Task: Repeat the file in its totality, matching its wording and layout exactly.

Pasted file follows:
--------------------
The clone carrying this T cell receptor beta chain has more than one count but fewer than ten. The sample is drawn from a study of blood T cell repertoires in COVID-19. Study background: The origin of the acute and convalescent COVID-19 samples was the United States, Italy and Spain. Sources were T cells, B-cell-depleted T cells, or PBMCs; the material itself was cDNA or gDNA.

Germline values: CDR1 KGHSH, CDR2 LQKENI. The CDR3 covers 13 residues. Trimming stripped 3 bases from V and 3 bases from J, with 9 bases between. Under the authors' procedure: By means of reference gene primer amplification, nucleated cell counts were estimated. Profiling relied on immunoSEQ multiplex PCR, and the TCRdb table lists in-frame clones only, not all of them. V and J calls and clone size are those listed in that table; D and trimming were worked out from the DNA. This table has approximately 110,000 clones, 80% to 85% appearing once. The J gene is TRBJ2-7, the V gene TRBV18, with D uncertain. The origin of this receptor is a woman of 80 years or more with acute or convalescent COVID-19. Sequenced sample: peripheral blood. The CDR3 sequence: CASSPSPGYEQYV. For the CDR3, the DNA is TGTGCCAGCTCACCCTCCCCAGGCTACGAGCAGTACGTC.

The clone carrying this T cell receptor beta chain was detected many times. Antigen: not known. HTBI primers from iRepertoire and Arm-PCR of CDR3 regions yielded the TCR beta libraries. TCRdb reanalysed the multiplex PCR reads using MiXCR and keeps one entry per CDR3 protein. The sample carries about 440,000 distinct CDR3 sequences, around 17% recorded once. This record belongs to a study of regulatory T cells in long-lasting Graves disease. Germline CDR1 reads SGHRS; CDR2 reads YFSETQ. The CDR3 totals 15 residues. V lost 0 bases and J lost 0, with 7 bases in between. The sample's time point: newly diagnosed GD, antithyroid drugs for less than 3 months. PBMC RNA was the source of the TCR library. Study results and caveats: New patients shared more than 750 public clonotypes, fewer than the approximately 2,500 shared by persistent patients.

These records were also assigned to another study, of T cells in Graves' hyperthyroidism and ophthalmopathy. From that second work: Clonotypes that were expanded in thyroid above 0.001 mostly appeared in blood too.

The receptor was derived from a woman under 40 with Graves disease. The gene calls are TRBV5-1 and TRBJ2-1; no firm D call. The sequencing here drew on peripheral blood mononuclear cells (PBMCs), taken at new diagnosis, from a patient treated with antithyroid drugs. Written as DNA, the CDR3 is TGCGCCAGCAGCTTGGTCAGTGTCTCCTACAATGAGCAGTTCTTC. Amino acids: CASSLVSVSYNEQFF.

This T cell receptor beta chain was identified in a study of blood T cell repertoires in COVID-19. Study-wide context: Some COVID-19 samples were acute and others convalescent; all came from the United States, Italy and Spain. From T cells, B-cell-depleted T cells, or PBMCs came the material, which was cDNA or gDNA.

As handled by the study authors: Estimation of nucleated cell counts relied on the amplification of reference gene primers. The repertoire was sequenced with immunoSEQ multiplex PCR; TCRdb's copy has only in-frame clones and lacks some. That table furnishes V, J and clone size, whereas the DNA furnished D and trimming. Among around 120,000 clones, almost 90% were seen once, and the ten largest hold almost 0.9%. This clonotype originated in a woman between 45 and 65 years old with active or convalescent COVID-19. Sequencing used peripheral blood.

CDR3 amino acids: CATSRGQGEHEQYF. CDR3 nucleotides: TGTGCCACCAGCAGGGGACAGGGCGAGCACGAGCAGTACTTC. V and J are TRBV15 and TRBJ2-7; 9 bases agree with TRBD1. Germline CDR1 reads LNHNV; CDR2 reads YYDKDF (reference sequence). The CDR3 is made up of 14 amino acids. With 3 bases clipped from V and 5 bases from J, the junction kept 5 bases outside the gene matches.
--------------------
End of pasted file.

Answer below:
The clone carrying this T cell receptor beta chain has more than one count but fewer than ten. The sample is drawn from a study of blood T cell repertoires in COVID-19. Study background: The origin of the acute and convalescent COVID-19 samples was the United States, Italy and Spain. Sources were T cells, B-cell-depleted T cells, or PBMCs; the material itself was cDNA or gDNA.

Germline values: CDR1 KGHSH, CDR2 LQKENI. The CDR3 covers 13 residues. Trimming stripped 3 bases from V and 3 bases from J, with 9 bases between. Under the authors' procedure: By means of reference gene primer amplification, nucleated cell counts were estimated. Profiling relied on immunoSEQ multiplex PCR, and the TCRdb table lists in-frame clones only, not all of them. V and J calls and clone size are those listed in that table; D and trimming were worked out from the DNA. This table has approximately 110,000 clones, 80% to 85% appearing once. The J gene is TRBJ2-7, the V gene TRBV18, with D uncertain. The origin of this receptor is a woman of 80 years or more with acute or convalescent COVID-19. Sequenced sample: peripheral blood. The CDR3 sequence: CASSPSPGYEQYV. For the CDR3, the DNA is TGTGCCAGCTCACCCTCCCCAGGCTACGAGCAGTACGTC.

The clone carrying this T cell receptor beta chain was detected many times. Antigen: not known. HTBI primers from iRepertoire and Arm-PCR of CDR3 regions yielded the TCR beta libraries. TCRdb reanalysed the multiplex PCR reads using MiXCR and keeps one entry per CDR3 protein. The sample carries about 440,000 distinct CDR3 sequences, around 17% recorded once. This record belongs to a study of regulatory T cells in long-lasting Graves disease. Germline CDR1 reads SGHRS; CDR2 reads YFSETQ. The CDR3 totals 15 residues. V lost 0 bases and J lost 0, with 7 bases in between. The sample's time point: newly diagnosed GD, antithyroid drugs for less than 3 months. PBMC RNA was the source of the TCR library. Study results and caveats: New patients shared more than 750 public clonotypes, fewer than the approximately 2,500 shared by persistent patients.

These records were also assigned to another study, of T cells in Graves' hyperthyroidism and ophthalmopathy. From that second work: Clonotypes that were expanded in thyroid above 0.001 mostly appeared in blood too.

The receptor was derived from a woman under 40 with Graves disease. The gene calls are TRBV5-1 and TRBJ2-1; no firm D call. The sequencing here drew on peripheral blood mononuclear cells (PBMCs), taken at new diagnosis, from a patient treated with antithyroid drugs. Written as DNA, the CDR3 is TGCGCCAGCAGCTTGGTCAGTGTCTCCTACAATGAGCAGTTCTTC. Amino acids: CASSLVSVSYNEQFF.

This T cell receptor beta chain was identified in a study of blood T cell repertoires in COVID-19. Study-wide context: Some COVID-19 samples were acute and others convalescent; all came from the United States, Italy and Spain. From T cells, B-cell-depleted T cells, or PBMCs came the material, which was cDNA or gDNA.

As handled by the study authors: Estimation of nucleated cell counts relied on the amplification of reference gene primers. The repertoire was sequenced with immunoSEQ multiplex PCR; TCRdb's copy has only in-frame clones and lacks some. That table furnishes V, J and clone size, whereas the DNA furnished D and trimming. Among around 120,000 clones, almost 90% were seen once, and the ten largest hold almost 0.9%. This clonotype originated in a woman between 45 and 65 years old with active or convalescent COVID-19. Sequencing used peripheral blood.

CDR3 amino acids: CATSRGQGEHEQYF. CDR3 nucleotides: TGTGCCACCAGCAGGGGACAGGGCGAGCACGAGCAGTACTTC. V and J are TRBV15 and TRBJ2-7; 9 bases agree with TRBD1. Germline CDR1 reads LNHNV; CDR2 reads YYDKDF (reference sequence). The CDR3 is made up of 14 amino acids. With 3 bases clipped from V and 5 bases from J, the junction kept 5 bases outside the gene matches.